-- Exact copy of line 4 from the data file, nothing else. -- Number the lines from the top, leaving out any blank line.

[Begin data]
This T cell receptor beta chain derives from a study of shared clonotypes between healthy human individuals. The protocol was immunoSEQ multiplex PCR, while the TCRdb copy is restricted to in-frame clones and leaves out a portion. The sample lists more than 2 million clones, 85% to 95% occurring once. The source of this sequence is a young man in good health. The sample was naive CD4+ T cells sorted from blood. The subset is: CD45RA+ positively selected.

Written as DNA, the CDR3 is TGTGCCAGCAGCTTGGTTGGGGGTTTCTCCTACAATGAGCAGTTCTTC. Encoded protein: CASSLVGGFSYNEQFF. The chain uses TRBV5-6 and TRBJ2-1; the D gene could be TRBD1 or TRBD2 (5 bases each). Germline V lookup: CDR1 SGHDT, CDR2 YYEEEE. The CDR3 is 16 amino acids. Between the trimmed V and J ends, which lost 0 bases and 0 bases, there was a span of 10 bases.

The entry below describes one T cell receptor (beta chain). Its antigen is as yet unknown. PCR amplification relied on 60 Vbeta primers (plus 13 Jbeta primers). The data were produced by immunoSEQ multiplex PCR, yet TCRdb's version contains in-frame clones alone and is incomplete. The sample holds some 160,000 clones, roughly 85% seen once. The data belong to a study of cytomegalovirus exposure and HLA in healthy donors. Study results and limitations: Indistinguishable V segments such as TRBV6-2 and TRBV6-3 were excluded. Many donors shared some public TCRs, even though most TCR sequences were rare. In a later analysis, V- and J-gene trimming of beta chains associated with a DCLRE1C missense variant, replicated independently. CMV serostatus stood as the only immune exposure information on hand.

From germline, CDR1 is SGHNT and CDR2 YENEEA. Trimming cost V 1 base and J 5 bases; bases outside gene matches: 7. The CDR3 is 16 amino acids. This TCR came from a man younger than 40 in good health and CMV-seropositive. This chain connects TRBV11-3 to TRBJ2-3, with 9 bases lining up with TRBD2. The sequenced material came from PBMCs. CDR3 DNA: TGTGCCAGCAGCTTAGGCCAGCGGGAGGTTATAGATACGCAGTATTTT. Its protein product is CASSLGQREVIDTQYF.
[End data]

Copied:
From germline, CDR1 is SGHNT and CDR2 YENEEA. Trimming cost V 1 base and J 5 bases; bases outside gene matches: 7. The CDR3 is 16 amino acids. This TCR came from a man younger than 40 in good health and CMV-seropositive. This chain connects TRBV11-3 to TRBJ2-3, with 9 bases lining up with TRBD2. The sequenced material came from PBMCs. CDR3 DNA: TGTGCCAGCAGCTTAGGCCAGCGGGAGGTTATAGATACGCAGTATTTT. Its protein product is CASSLGQREVIDTQYF.